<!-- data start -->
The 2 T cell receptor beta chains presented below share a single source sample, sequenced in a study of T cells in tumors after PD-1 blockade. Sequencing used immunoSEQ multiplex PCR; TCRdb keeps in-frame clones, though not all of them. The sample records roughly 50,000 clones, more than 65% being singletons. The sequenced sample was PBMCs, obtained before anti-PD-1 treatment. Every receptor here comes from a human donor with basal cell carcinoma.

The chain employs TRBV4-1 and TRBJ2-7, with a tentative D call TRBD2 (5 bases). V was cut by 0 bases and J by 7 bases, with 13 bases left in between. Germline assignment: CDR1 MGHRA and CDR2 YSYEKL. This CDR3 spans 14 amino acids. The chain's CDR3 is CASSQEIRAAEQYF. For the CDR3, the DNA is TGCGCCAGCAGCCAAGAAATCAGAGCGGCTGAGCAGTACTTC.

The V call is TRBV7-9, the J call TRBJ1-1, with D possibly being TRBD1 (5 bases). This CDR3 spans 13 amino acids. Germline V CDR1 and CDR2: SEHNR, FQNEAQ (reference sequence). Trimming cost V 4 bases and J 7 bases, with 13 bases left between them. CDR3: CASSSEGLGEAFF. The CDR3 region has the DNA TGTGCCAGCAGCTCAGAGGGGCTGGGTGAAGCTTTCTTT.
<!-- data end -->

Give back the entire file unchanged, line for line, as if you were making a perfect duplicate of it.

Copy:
The 2 T cell receptor beta chains presented below share a single source sample, sequenced in a study of T cells in tumors after PD-1 blockade. Sequencing used immunoSEQ multiplex PCR; TCRdb keeps in-frame clones, though not all of them. The sample records roughly 50,000 clones, more than 65% being singletons. The sequenced sample was PBMCs, obtained before anti-PD-1 treatment. Every receptor here comes from a human donor with basal cell carcinoma.

The chain employs TRBV4-1 and TRBJ2-7, with a tentative D call TRBD2 (5 bases). V was cut by 0 bases and J by 7 bases, with 13 bases left in between. Germline assignment: CDR1 MGHRA and CDR2 YSYEKL. This CDR3 spans 14 amino acids. The chain's CDR3 is CASSQEIRAAEQYF. For the CDR3, the DNA is TGCGCCAGCAGCCAAGAAATCAGAGCGGCTGAGCAGTACTTC.

The V call is TRBV7-9, the J call TRBJ1-1, with D possibly being TRBD1 (5 bases). This CDR3 spans 13 amino acids. Germline V CDR1 and CDR2: SEHNR, FQNEAQ (reference sequence). Trimming cost V 4 bases and J 7 bases, with 13 bases left between them. CDR3: CASSSEGLGEAFF. The CDR3 region has the DNA TGTGCCAGCAGCTCAGAGGGGCTGGGTGAAGCTTTCTTT.